So much for the "January Effect." Shares of SunEdison (SUNE) were down more than 40% as of late-day trading on Thursday, after the company announced a series of transactions to restructure its debt.
The transactions, which are expected to close on Jan. 11, 2016, will reduce the Missouri-based renewable energy company's debt by $738 million, the company said in a press release. The market took a less optimistic view on the news and shares were halted in late afternoon trading.
SunEdison will be issuing $725 million in second-lien secured-term loans that will mature in July 2018 and have an interest rate of LIBOR plus 10%. (LIBOR is the benchmark rate financial institutions charge for making short term loans to each other.) Existing creditors agreed to exchange $335.8 million in existing convertible notes coming due between 2018 and 2025 for $225 million of the newly issued notes. The proceeds of these issues will be used to pay existing debts, interest, transaction costs and "general corporate purposes," the company said.
SunEdison will also be issuing 39.8 million shares of common stock, of which 11.8 million of the shares are in exchange for $158.3 million of the company's preferred stock. The remaining 28 million shares are in exchange for $243.8 million worth of existing notes coming due 2018 to 2025.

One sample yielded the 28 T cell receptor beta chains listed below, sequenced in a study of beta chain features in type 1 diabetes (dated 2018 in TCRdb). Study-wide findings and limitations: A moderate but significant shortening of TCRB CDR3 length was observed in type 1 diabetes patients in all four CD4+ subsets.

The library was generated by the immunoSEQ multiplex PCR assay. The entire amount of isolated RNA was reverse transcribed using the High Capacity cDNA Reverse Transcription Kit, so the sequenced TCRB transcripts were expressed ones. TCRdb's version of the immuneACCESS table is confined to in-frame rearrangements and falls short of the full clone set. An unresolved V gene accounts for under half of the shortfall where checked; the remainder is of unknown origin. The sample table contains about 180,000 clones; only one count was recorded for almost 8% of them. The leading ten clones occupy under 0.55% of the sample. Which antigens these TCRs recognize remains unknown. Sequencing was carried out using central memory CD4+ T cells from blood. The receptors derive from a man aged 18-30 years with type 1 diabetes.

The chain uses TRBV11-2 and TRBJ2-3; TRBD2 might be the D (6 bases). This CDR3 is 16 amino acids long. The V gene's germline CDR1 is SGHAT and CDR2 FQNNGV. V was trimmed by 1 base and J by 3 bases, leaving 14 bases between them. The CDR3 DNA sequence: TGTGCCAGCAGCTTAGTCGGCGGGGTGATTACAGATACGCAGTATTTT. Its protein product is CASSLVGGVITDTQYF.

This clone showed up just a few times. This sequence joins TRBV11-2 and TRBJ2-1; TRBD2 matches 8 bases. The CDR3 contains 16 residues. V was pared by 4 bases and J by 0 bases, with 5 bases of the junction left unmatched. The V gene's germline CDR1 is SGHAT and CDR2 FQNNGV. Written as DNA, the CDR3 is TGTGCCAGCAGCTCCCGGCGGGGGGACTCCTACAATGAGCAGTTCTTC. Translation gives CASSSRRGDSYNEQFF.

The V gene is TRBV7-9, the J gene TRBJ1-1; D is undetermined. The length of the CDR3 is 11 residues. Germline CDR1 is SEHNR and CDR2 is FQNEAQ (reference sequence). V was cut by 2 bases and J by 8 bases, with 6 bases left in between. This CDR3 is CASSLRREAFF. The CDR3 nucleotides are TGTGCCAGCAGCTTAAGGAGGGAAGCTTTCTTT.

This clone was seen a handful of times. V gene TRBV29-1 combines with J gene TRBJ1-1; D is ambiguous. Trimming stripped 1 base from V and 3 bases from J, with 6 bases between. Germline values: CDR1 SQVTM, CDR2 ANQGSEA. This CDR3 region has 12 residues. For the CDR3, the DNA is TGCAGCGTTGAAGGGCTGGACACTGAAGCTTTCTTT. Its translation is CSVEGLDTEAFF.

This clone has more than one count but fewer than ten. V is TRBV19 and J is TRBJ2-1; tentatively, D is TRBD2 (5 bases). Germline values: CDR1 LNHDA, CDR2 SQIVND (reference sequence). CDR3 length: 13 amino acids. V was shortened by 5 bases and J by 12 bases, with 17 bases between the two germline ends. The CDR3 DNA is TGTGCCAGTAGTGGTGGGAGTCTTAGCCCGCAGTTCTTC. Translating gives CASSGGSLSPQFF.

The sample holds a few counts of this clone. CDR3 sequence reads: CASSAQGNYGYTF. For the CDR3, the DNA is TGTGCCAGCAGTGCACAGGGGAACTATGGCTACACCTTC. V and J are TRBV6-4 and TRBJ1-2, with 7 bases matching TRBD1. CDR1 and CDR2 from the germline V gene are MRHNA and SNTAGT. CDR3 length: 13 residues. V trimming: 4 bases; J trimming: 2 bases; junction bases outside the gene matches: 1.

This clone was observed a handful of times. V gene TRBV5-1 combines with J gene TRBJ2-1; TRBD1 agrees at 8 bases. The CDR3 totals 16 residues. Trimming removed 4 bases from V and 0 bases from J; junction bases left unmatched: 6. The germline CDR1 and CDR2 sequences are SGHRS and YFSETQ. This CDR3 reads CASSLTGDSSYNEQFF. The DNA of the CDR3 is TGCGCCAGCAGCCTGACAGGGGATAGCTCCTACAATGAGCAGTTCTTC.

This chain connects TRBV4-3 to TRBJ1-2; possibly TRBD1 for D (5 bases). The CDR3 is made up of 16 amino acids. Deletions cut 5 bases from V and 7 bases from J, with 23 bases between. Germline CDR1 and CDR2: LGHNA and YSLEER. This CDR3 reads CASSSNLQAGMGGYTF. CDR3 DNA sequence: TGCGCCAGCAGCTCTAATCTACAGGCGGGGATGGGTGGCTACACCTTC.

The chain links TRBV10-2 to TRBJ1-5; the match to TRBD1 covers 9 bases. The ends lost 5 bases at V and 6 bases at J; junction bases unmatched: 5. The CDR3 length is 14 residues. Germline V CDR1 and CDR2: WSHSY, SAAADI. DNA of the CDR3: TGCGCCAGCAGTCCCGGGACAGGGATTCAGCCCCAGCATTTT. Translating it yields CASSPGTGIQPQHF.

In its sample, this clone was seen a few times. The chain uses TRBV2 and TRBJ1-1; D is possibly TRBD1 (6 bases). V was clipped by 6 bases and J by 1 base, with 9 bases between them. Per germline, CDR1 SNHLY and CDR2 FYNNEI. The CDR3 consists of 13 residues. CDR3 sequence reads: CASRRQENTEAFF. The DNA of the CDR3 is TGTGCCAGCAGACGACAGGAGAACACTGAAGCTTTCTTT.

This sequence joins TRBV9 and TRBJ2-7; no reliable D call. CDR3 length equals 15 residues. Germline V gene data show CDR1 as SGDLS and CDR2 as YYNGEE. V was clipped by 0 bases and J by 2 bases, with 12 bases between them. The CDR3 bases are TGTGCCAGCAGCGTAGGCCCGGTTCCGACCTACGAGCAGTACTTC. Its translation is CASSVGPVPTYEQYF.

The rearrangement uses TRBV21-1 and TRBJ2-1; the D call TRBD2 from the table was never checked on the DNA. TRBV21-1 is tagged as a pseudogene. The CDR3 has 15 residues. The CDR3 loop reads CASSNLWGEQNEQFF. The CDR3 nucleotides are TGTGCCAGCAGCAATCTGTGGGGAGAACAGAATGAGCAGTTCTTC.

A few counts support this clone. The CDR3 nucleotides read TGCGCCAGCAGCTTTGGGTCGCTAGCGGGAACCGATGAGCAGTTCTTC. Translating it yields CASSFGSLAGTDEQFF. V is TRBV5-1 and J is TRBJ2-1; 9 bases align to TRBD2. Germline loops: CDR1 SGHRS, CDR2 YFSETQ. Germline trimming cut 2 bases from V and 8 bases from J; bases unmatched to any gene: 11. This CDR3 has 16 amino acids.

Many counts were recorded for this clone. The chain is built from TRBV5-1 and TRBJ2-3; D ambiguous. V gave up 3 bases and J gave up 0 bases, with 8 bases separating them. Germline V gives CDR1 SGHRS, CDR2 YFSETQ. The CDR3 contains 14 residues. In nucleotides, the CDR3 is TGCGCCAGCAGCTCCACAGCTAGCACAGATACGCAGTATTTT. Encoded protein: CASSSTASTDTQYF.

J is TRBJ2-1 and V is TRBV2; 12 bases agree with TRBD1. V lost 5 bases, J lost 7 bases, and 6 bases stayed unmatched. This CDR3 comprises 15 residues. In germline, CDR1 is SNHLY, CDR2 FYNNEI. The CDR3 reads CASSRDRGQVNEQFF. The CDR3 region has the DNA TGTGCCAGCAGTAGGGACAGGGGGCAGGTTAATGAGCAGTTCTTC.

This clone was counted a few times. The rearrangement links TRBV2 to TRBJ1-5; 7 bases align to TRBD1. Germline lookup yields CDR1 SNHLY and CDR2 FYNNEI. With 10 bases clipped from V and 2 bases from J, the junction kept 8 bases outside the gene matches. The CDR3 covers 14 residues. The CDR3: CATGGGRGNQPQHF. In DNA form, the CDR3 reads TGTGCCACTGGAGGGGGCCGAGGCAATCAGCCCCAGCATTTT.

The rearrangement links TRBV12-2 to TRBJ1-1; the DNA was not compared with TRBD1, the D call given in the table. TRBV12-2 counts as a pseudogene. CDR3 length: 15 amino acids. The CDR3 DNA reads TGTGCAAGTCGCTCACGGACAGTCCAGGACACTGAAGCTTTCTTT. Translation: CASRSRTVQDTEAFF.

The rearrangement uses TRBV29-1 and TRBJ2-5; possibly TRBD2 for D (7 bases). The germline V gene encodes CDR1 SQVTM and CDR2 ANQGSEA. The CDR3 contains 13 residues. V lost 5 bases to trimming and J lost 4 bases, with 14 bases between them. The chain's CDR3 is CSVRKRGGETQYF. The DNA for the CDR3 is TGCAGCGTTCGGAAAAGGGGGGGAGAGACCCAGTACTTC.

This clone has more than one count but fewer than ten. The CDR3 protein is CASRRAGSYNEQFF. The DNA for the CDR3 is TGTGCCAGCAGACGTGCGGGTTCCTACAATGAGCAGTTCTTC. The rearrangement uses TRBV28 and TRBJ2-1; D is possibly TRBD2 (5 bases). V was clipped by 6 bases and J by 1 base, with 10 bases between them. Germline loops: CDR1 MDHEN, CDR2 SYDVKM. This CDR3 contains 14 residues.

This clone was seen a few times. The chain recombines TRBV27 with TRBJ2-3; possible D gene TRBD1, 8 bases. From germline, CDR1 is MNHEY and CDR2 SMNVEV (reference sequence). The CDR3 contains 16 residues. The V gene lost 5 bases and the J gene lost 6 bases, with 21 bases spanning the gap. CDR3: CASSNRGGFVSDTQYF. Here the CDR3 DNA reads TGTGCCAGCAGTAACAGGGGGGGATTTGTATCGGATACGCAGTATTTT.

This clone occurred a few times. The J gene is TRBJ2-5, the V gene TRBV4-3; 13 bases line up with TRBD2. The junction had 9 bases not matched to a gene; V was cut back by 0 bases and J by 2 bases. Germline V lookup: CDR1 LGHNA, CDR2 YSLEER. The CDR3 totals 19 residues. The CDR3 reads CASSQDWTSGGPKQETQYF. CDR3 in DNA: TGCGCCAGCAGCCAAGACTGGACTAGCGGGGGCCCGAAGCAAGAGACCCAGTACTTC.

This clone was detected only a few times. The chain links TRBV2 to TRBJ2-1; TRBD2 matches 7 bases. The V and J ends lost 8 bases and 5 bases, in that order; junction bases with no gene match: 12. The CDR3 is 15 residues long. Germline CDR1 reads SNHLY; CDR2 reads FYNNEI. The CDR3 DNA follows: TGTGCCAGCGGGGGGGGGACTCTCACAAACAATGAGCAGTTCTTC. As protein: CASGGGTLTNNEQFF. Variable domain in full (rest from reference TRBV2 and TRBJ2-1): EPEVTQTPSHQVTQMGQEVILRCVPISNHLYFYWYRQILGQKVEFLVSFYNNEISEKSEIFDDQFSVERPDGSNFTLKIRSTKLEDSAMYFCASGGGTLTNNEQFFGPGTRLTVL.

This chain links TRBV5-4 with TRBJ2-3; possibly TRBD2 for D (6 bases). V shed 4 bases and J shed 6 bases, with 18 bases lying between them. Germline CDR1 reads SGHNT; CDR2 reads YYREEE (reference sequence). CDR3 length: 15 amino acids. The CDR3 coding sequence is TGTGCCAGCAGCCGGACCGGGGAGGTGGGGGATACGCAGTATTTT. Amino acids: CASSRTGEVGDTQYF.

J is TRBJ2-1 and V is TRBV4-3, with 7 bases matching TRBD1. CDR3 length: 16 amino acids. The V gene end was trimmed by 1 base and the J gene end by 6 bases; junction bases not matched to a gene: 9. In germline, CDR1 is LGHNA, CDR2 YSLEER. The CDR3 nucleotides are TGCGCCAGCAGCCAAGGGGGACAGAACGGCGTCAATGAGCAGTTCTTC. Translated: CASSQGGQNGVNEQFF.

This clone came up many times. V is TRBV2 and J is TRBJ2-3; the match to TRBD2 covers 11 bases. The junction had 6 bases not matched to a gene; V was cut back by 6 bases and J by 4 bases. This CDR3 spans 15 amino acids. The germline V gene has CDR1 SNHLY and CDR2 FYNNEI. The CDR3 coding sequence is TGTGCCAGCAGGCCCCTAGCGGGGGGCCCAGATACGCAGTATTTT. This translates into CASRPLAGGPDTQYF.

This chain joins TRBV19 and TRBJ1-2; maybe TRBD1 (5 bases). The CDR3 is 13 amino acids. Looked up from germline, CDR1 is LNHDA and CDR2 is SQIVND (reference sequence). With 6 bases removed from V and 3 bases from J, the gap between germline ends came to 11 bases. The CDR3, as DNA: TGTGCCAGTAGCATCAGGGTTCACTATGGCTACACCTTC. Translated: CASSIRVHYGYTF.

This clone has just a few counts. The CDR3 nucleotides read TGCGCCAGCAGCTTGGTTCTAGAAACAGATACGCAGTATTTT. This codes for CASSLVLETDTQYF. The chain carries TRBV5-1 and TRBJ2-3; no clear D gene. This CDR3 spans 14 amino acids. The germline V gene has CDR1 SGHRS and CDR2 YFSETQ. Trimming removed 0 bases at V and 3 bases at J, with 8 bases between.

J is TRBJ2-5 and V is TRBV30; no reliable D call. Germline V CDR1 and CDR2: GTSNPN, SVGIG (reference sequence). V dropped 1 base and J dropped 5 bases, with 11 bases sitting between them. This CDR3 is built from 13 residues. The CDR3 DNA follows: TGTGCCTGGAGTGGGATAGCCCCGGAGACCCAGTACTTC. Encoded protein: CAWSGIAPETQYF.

Thursday's announcement comes a week after SunEdison announced that it extinguished $336 million of its debt coming due in 2020 by offering creditors shares of its yieldco, TerraForm Power (TERP).
Shares of the company have been in free-fall since July 2015, when the stock was trading just above $30. At the time, the market reacted negatively to news of SunEdison's announcement of its plans to acquire Vivint Solar (VSLR), a Utah-based company that specializes in solar paneling for homes. Investors felt that SunEdison was biting off more than it could chew in the acquisition and that Vivint's portfolio of residential projects was less than creditworthy.
Meanwhile, shares have had difficulty trading above $5 since November when it was revealed that Greenlight Capital shed much of its position in the company. As shares of SunEdison have fallen, the company and its yieldcos TerraForm Power and TerraForm Global (GLBL) have also attracted negative attention from David Tepper's Appaloosa Management. In a series of letters and filings with the Securities and Exchange Commission, Tepper expressed concern about SunEdison exerting undue influence over TerraForm Power at the risk to the yieldco's shareholders.
With SunEdison's latest announcement, it appears that the company's money and management problems will not be going away quickly.